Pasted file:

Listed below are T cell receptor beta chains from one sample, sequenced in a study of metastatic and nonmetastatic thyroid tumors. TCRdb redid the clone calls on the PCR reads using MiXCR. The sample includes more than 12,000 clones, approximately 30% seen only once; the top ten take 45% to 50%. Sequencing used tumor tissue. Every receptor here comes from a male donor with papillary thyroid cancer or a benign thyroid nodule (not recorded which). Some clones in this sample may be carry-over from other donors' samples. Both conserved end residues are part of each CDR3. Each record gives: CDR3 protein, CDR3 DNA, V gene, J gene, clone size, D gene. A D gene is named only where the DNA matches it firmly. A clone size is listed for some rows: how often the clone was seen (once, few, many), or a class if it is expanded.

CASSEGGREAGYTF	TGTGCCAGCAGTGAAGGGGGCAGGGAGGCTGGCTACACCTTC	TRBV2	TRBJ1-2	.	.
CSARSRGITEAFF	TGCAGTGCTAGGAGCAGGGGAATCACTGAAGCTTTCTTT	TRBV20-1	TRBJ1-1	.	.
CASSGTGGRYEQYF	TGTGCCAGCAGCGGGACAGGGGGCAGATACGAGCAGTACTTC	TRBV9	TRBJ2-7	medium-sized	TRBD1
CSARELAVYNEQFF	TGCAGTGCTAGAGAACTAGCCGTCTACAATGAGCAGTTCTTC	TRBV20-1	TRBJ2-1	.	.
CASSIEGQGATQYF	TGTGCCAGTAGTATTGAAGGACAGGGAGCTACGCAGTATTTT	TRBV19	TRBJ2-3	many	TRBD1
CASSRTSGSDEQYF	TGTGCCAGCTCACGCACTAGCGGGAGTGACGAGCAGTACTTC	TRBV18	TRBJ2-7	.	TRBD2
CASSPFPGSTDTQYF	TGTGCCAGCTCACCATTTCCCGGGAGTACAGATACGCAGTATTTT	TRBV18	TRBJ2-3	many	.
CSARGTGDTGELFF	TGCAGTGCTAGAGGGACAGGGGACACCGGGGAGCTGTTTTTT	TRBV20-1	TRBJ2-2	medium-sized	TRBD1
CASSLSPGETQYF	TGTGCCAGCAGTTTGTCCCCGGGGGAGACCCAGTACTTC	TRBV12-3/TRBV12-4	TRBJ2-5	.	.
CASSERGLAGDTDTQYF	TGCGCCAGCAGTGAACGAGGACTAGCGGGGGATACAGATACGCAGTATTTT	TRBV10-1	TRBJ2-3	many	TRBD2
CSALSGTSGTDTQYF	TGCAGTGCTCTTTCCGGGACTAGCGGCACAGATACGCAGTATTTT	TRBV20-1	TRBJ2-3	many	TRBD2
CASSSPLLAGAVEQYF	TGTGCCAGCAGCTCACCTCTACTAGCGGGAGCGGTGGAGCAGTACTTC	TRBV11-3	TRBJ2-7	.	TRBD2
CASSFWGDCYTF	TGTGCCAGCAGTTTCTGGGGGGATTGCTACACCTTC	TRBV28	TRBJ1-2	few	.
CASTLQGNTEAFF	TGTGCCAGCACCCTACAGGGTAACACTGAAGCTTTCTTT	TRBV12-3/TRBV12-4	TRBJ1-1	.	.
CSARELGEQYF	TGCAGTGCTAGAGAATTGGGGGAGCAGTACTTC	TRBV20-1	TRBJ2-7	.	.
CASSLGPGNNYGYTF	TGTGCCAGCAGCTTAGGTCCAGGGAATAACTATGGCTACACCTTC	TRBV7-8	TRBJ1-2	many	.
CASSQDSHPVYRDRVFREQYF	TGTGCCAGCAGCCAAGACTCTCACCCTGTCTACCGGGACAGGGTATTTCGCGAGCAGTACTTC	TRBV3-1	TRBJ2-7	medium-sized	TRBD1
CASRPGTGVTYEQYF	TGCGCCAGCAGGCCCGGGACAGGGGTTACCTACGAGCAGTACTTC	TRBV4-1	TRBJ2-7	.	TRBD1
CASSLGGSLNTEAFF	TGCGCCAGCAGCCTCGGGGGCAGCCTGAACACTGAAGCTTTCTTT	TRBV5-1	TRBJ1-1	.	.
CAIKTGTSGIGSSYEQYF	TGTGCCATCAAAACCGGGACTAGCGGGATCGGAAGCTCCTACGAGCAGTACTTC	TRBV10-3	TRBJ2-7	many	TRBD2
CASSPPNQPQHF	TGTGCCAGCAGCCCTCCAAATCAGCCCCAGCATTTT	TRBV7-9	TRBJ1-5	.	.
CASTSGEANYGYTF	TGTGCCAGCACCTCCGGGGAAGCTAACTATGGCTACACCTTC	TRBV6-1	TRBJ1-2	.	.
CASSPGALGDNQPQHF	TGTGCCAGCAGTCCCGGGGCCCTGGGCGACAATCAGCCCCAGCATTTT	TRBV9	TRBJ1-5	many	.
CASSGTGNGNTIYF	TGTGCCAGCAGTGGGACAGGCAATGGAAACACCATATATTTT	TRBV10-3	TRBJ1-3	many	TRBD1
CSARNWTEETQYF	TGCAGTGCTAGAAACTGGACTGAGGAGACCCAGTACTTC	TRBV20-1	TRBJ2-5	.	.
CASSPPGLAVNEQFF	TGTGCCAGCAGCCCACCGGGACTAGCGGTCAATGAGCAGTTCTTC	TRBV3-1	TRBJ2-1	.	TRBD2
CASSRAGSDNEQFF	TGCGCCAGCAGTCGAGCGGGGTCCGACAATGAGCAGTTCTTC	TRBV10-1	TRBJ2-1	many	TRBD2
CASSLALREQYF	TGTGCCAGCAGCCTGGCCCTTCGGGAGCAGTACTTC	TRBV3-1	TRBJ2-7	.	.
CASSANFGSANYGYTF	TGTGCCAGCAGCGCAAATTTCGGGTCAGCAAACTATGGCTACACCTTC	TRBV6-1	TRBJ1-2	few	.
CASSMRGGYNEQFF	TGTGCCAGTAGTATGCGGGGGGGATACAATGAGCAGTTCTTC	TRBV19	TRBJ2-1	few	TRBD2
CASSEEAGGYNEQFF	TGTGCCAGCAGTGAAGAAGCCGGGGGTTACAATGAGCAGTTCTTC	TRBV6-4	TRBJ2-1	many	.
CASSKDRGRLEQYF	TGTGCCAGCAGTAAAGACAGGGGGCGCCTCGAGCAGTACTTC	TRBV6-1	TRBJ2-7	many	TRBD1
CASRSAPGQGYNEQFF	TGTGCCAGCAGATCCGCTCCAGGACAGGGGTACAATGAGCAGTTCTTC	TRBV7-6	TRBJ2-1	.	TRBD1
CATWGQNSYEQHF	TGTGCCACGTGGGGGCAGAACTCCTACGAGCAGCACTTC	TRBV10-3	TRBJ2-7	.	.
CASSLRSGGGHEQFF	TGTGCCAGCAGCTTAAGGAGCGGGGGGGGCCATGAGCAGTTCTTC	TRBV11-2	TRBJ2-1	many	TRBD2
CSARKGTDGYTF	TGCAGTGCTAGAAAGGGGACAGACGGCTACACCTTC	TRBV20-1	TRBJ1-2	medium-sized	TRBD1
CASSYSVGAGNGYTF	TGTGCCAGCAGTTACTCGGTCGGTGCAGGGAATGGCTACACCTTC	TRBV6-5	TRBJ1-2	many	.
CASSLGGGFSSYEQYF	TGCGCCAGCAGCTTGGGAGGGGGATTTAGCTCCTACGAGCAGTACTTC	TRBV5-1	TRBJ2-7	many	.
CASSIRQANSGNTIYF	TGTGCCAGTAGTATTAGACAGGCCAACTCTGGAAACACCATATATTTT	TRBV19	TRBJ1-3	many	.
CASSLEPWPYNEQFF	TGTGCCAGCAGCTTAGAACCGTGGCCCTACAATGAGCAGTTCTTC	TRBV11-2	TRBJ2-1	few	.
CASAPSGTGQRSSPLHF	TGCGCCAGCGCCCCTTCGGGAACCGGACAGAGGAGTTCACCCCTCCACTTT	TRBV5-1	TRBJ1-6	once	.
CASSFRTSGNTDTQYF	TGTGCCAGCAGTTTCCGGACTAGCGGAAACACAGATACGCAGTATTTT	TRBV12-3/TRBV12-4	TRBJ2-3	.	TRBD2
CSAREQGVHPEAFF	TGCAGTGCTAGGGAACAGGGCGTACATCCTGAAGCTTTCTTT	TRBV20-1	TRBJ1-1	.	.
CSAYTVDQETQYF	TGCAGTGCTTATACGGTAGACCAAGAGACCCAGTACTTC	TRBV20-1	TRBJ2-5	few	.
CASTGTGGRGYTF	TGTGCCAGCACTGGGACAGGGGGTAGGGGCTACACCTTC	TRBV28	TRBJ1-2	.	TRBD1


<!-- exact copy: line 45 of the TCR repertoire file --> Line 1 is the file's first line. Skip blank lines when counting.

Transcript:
CSAYTVDQETQYF	TGCAGTGCTTATACGGTAGACCAAGAGACCCAGTACTTC	TRBV20-1	TRBJ2-5	few	.